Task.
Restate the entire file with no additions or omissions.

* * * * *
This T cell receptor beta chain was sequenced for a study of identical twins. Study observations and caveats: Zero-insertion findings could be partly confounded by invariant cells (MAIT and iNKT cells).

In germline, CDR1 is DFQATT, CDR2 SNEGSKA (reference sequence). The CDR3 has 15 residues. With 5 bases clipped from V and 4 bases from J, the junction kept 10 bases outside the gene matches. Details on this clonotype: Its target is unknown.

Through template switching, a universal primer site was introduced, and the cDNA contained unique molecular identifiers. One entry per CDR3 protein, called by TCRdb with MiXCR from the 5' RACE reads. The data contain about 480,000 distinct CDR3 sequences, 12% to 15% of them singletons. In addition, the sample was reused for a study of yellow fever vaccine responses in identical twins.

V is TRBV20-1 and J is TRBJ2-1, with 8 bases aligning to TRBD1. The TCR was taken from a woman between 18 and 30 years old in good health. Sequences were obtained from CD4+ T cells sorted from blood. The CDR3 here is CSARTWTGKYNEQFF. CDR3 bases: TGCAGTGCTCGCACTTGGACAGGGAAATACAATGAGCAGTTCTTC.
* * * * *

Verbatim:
This T cell receptor beta chain was sequenced for a study of identical twins. Study observations and caveats: Zero-insertion findings could be partly confounded by invariant cells (MAIT and iNKT cells).

In germline, CDR1 is DFQATT, CDR2 SNEGSKA (reference sequence). The CDR3 has 15 residues. With 5 bases clipped from V and 4 bases from J, the junction kept 10 bases outside the gene matches. Details on this clonotype: Its target is unknown.

Through template switching, a universal primer site was introduced, and the cDNA contained unique molecular identifiers. One entry per CDR3 protein, called by TCRdb with MiXCR from the 5' RACE reads. The data contain about 480,000 distinct CDR3 sequences, 12% to 15% of them singletons. In addition, the sample was reused for a study of yellow fever vaccine responses in identical twins.

V is TRBV20-1 and J is TRBJ2-1, with 8 bases aligning to TRBD1. The TCR was taken from a woman between 18 and 30 years old in good health. Sequences were obtained from CD4+ T cells sorted from blood. The CDR3 here is CSARTWTGKYNEQFF. CDR3 bases: TGCAGTGCTCGCACTTGGACAGGGAAATACAATGAGCAGTTCTTC.